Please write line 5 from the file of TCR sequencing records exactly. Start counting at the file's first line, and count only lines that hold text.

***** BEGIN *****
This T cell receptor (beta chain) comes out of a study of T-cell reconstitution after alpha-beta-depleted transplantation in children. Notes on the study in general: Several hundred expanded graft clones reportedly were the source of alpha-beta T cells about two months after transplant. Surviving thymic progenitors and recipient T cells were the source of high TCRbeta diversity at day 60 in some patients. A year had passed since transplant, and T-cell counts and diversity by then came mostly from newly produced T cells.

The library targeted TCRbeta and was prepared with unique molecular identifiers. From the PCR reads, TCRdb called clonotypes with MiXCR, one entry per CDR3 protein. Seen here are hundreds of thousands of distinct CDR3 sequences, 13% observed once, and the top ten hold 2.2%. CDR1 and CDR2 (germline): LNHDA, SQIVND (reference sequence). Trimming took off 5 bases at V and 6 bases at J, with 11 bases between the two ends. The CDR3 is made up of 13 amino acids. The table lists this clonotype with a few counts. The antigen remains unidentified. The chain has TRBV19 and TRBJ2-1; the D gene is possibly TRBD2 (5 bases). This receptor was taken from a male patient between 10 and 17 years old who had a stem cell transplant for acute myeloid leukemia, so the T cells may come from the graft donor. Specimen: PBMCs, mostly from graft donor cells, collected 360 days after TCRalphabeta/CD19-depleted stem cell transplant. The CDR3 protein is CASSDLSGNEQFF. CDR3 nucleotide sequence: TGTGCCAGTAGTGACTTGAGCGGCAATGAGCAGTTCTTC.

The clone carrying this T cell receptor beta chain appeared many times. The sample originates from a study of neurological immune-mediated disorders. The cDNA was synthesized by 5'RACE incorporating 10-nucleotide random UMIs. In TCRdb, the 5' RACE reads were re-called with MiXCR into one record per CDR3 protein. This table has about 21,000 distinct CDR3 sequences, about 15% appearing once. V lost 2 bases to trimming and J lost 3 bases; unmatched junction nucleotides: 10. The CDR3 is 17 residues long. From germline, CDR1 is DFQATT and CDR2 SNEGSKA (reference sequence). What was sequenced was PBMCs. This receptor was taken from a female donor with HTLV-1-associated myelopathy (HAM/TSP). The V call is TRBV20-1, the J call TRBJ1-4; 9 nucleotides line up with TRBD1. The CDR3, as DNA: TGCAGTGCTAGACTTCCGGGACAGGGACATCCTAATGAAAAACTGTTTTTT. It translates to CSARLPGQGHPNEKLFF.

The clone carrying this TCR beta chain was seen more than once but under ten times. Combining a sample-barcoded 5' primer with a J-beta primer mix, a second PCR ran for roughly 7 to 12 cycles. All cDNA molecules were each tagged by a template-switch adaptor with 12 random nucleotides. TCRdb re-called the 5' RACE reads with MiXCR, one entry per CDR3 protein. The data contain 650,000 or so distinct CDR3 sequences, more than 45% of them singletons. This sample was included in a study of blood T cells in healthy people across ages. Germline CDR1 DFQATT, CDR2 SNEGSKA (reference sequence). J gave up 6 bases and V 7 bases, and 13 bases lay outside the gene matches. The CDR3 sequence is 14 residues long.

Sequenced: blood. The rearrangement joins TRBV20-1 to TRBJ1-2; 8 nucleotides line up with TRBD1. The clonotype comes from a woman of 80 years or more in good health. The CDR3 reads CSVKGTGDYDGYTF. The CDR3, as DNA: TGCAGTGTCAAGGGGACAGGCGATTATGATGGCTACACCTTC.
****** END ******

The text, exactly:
Sequenced: blood. The rearrangement joins TRBV20-1 to TRBJ1-2; 8 nucleotides line up with TRBD1. The clonotype comes from a woman of 80 years or more in good health. The CDR3 reads CSVKGTGDYDGYTF. The CDR3, as DNA: TGCAGTGTCAAGGGGACAGGCGATTATGATGGCTACACCTTC.